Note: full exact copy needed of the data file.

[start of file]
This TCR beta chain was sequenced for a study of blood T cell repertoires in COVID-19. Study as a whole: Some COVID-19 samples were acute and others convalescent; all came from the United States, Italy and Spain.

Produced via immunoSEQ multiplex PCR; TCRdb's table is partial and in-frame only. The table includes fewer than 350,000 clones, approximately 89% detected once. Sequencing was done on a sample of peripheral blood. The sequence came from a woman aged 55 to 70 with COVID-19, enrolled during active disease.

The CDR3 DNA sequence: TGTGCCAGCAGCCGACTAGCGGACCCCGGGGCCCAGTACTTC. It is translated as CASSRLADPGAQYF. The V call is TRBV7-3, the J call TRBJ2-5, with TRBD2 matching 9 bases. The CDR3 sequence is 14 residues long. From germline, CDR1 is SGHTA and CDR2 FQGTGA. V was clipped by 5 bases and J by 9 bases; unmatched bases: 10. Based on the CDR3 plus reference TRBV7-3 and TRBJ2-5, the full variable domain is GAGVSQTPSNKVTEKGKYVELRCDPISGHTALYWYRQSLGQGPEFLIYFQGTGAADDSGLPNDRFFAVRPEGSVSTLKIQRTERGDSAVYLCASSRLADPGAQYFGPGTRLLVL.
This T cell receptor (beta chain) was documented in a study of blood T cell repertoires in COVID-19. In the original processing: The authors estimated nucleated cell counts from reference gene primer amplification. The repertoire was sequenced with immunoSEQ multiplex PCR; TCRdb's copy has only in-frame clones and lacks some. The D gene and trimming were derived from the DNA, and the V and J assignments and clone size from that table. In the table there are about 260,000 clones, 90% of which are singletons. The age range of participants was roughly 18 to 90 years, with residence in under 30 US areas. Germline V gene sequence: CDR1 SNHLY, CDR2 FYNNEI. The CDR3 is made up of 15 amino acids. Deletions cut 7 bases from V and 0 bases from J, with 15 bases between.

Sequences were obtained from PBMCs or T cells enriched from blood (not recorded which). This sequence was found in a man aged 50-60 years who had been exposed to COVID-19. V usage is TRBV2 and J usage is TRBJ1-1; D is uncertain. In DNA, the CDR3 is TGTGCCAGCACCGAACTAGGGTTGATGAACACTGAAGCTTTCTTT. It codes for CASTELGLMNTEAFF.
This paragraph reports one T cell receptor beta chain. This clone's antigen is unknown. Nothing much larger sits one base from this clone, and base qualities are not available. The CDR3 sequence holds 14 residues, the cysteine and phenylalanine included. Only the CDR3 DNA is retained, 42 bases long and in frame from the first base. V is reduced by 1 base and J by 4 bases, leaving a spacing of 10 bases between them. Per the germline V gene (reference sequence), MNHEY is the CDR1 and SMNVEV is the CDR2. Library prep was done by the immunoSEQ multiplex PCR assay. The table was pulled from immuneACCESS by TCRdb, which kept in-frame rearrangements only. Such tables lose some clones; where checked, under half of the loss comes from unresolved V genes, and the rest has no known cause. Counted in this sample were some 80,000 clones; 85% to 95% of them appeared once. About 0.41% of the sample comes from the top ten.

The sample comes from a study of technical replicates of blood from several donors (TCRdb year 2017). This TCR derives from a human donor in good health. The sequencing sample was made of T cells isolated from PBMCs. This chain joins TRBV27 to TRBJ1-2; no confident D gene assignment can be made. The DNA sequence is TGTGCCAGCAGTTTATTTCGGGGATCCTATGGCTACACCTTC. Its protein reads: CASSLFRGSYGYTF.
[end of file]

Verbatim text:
This TCR beta chain was sequenced for a study of blood T cell repertoires in COVID-19. Study as a whole: Some COVID-19 samples were acute and others convalescent; all came from the United States, Italy and Spain.

Produced via immunoSEQ multiplex PCR; TCRdb's table is partial and in-frame only. The table includes fewer than 350,000 clones, approximately 89% detected once. Sequencing was done on a sample of peripheral blood. The sequence came from a woman aged 55 to 70 with COVID-19, enrolled during active disease.

The CDR3 DNA sequence: TGTGCCAGCAGCCGACTAGCGGACCCCGGGGCCCAGTACTTC. It is translated as CASSRLADPGAQYF. The V call is TRBV7-3, the J call TRBJ2-5, with TRBD2 matching 9 bases. The CDR3 sequence is 14 residues long. From germline, CDR1 is SGHTA and CDR2 FQGTGA. V was clipped by 5 bases and J by 9 bases; unmatched bases: 10. Based on the CDR3 plus reference TRBV7-3 and TRBJ2-5, the full variable domain is GAGVSQTPSNKVTEKGKYVELRCDPISGHTALYWYRQSLGQGPEFLIYFQGTGAADDSGLPNDRFFAVRPEGSVSTLKIQRTERGDSAVYLCASSRLADPGAQYFGPGTRLLVL.
This T cell receptor (beta chain) was documented in a study of blood T cell repertoires in COVID-19. In the original processing: The authors estimated nucleated cell counts from reference gene primer amplification. The repertoire was sequenced with immunoSEQ multiplex PCR; TCRdb's copy has only in-frame clones and lacks some. The D gene and trimming were derived from the DNA, and the V and J assignments and clone size from that table. In the table there are about 260,000 clones, 90% of which are singletons. The age range of participants was roughly 18 to 90 years, with residence in under 30 US areas. Germline V gene sequence: CDR1 SNHLY, CDR2 FYNNEI. The CDR3 is made up of 15 amino acids. Deletions cut 7 bases from V and 0 bases from J, with 15 bases between.

Sequences were obtained from PBMCs or T cells enriched from blood (not recorded which). This sequence was found in a man aged 50-60 years who had been exposed to COVID-19. V usage is TRBV2 and J usage is TRBJ1-1; D is uncertain. In DNA, the CDR3 is TGTGCCAGCACCGAACTAGGGTTGATGAACACTGAAGCTTTCTTT. It codes for CASTELGLMNTEAFF.
This paragraph reports one T cell receptor beta chain. This clone's antigen is unknown. Nothing much larger sits one base from this clone, and base qualities are not available. The CDR3 sequence holds 14 residues, the cysteine and phenylalanine included. Only the CDR3 DNA is retained, 42 bases long and in frame from the first base. V is reduced by 1 base and J by 4 bases, leaving a spacing of 10 bases between them. Per the germline V gene (reference sequence), MNHEY is the CDR1 and SMNVEV is the CDR2. Library prep was done by the immunoSEQ multiplex PCR assay. The table was pulled from immuneACCESS by TCRdb, which kept in-frame rearrangements only. Such tables lose some clones; where checked, under half of the loss comes from unresolved V genes, and the rest has no known cause. Counted in this sample were some 80,000 clones; 85% to 95% of them appeared once. About 0.41% of the sample comes from the top ten.

The sample comes from a study of technical replicates of blood from several donors (TCRdb year 2017). This TCR derives from a human donor in good health. The sequencing sample was made of T cells isolated from PBMCs. This chain joins TRBV27 to TRBJ1-2; no confident D gene assignment can be made. The DNA sequence is TGTGCCAGCAGTTTATTTCGGGGATCCTATGGCTACACCTTC. Its protein reads: CASSLFRGSYGYTF.